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Topic Title: Solar DC Cable run through field
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Created On: 15 March 2014 08:03 PM
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 15 March 2014 08:03 PM
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Went to view a site I may potentially be carrying out the installation for.

When I got there I was told by the main contractor that the installed 25mm four core was pre installed by the customer but didn't know the length.

Its a three phase 20KW system ground mounted in the field. So I took my measuring wheel to (amongst other things) measure the cable run for the calc to see whether the armourings would suffice for the ELI.

And was promptly told the cable was for the DC run back to the inverter which was to be installed in the house.

150M cable run.

So have been looking in to this since. I cannot see a problem except:

1: The issue of wether to bond the armourings.
2: No inverter I have found will take two 10KW strings (around 1200Vdc)
3: As the cable is four core we are limited to two strings
4: Should the strings be fused? There are internal fuses for the strings in the inverter

Has anyone encountered this situation before?

The engineer who is having the work done is an electronics engineer and has demanded the DC run back to the house to minimise losses. However there is no inverter that can take 10KW strings!

ANy thoughts welcome!
 15 March 2014 08:15 PM
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Perhaps if the engineer thinks he has already done all the design work on the system, you should ask him which inverter he wishes to install!

Is the cable rated for 1200V?

S P Barker BSc PhD MIET
 15 March 2014 08:18 PM
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DC along 150 meters it's sounding like a fire starter already

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 15 March 2014 08:46 PM
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Yes exactly! Which inverter can handle two 10KW strings!

Thanks for highlighting the working voltage of the cable. For a BS5467 cable the given voltage is 600/1000V.

I couldn't find anything which stated whether the stated voltage 600/1000 was ac or dc voltage. I assume that the 600/1000v means a.c or d.c as the regs current carrying capacity tables refer to ccc and the installation methods as a.c or d.c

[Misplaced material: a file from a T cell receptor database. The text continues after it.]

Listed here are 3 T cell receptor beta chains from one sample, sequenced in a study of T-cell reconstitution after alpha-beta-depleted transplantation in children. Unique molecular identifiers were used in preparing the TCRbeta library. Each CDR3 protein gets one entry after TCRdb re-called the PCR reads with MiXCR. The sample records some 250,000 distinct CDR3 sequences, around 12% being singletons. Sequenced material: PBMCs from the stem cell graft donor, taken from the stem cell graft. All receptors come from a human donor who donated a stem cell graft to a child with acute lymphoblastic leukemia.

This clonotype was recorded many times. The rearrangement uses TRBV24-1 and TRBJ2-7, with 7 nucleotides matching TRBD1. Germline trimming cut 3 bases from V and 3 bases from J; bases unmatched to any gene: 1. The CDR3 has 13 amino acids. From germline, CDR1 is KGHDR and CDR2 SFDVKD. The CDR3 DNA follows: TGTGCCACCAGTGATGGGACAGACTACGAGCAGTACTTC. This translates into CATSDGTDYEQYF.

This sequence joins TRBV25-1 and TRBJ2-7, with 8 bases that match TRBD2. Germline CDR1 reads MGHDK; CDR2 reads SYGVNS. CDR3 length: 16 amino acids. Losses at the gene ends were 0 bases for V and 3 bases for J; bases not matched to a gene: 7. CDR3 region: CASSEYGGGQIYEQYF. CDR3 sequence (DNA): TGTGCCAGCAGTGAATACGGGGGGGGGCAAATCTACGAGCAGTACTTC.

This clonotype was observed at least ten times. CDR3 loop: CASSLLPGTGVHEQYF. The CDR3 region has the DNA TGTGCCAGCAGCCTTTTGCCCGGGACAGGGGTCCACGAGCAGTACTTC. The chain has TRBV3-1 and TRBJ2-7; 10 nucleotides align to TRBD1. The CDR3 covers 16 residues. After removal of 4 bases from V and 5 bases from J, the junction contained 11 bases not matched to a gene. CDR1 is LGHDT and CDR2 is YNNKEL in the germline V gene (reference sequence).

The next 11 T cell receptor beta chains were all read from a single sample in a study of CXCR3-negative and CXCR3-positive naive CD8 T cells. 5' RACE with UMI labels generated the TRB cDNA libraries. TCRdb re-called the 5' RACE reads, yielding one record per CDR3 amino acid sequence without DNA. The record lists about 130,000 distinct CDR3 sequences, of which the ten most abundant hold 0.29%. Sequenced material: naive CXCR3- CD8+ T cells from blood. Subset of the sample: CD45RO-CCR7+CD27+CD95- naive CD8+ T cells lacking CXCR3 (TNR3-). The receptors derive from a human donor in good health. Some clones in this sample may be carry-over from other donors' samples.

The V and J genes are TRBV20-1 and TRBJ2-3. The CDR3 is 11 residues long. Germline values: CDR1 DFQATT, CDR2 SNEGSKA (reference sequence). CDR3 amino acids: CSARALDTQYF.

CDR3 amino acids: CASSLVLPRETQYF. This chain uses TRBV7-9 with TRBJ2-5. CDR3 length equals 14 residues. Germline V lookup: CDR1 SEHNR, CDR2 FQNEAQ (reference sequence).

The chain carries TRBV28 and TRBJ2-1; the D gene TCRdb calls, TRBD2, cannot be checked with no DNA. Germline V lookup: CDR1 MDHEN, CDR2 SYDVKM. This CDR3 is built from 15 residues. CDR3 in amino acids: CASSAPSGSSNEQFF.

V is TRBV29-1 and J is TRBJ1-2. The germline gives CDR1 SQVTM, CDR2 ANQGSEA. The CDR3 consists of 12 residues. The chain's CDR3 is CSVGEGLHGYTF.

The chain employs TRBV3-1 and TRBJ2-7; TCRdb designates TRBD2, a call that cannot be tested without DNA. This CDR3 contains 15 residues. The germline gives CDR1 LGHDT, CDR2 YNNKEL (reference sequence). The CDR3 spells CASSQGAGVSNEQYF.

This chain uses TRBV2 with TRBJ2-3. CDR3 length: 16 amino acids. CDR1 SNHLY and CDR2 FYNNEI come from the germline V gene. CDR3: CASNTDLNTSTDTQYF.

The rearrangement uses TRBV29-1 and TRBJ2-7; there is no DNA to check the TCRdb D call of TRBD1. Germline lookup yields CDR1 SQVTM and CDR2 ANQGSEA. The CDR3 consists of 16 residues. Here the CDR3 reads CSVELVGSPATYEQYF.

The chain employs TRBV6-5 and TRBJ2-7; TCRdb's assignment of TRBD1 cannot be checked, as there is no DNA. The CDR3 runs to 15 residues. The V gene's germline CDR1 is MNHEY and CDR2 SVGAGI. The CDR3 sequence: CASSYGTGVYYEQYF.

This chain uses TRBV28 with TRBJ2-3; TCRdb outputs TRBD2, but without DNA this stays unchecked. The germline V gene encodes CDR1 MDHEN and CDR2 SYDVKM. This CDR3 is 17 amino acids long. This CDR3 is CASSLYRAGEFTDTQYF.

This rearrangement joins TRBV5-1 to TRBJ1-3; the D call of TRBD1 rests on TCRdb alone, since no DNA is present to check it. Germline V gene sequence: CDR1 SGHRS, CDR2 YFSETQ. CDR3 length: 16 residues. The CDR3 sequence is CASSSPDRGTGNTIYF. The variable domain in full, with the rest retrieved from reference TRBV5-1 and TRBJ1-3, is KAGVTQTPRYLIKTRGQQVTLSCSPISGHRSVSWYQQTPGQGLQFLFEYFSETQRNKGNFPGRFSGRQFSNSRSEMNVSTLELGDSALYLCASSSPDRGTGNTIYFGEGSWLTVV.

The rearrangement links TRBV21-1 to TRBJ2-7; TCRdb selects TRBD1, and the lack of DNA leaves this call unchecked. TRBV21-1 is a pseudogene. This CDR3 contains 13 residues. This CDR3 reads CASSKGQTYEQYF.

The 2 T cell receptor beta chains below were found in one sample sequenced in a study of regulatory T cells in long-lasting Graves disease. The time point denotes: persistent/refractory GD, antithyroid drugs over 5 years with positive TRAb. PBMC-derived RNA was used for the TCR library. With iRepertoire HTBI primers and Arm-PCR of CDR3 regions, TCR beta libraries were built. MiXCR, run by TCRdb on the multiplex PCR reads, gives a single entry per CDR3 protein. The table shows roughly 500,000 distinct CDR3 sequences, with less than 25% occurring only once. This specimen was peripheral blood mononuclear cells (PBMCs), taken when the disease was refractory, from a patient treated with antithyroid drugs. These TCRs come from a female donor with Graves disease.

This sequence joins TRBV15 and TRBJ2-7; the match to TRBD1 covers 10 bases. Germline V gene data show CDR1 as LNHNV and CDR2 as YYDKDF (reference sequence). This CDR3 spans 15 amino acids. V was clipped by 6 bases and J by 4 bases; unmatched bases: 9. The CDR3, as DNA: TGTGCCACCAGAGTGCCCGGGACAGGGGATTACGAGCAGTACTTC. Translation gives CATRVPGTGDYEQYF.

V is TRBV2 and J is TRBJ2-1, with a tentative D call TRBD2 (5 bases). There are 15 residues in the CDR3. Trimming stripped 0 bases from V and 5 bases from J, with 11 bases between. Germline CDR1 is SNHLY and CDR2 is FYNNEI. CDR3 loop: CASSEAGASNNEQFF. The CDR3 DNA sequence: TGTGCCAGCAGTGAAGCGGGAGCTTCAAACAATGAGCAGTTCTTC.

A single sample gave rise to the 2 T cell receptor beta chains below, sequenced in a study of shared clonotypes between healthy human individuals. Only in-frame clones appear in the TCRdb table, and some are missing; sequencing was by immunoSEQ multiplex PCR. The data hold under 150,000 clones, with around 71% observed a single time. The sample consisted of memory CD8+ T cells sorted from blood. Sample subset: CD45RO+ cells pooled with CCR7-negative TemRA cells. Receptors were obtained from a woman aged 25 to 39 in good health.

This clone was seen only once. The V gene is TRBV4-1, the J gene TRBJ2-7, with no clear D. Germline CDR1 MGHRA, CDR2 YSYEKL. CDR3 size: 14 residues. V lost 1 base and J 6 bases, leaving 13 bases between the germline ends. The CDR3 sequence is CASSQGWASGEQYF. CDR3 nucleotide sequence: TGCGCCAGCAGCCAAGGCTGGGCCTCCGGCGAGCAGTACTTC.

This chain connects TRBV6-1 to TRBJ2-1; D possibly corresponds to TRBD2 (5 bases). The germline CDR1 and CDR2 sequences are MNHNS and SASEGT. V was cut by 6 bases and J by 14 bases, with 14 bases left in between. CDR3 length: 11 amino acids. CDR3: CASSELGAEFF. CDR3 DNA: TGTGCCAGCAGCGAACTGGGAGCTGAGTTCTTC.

15 March 2014 08:50 PM
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Originally posted by: jamieblatant

DC along 150 meters it's sounding like a fire starter already

Ill be pulling up with Fire starter blaring out the van at this rate!
 16 March 2014 12:33 AM
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20kW inverters are available, however at this rating you have crossed from the usual domestic solar inverter into the commercial offerings. Assuming that the system is to run in parallel with the public electricity supply, you may well need to have G.59 protection (depending on the DNOs requirements), and it is likely that you will also need a three-phase connection to the DNO. Does the property already have a three-phase supply?


 16 March 2014 06:48 AM
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I'd simply ask the design engineer for how he wished his design and specified materials to be installed.
As Alan implies, it sounds like a 'commercial' installation, will need the co-operation of the DNO (now that will be fun and expensive) and is usually forgotten by designers.

Being very curious I always ask what the client is hoping to achieve once someone presents me with a project outside my comfort zone so I can understand the situation. You could start there.

 16 March 2014 12:21 PM
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As the existing cable is 4 core, could not 2 DC circuits be run, one for each string of PV modules, and each string connected to its own inverter at the house end.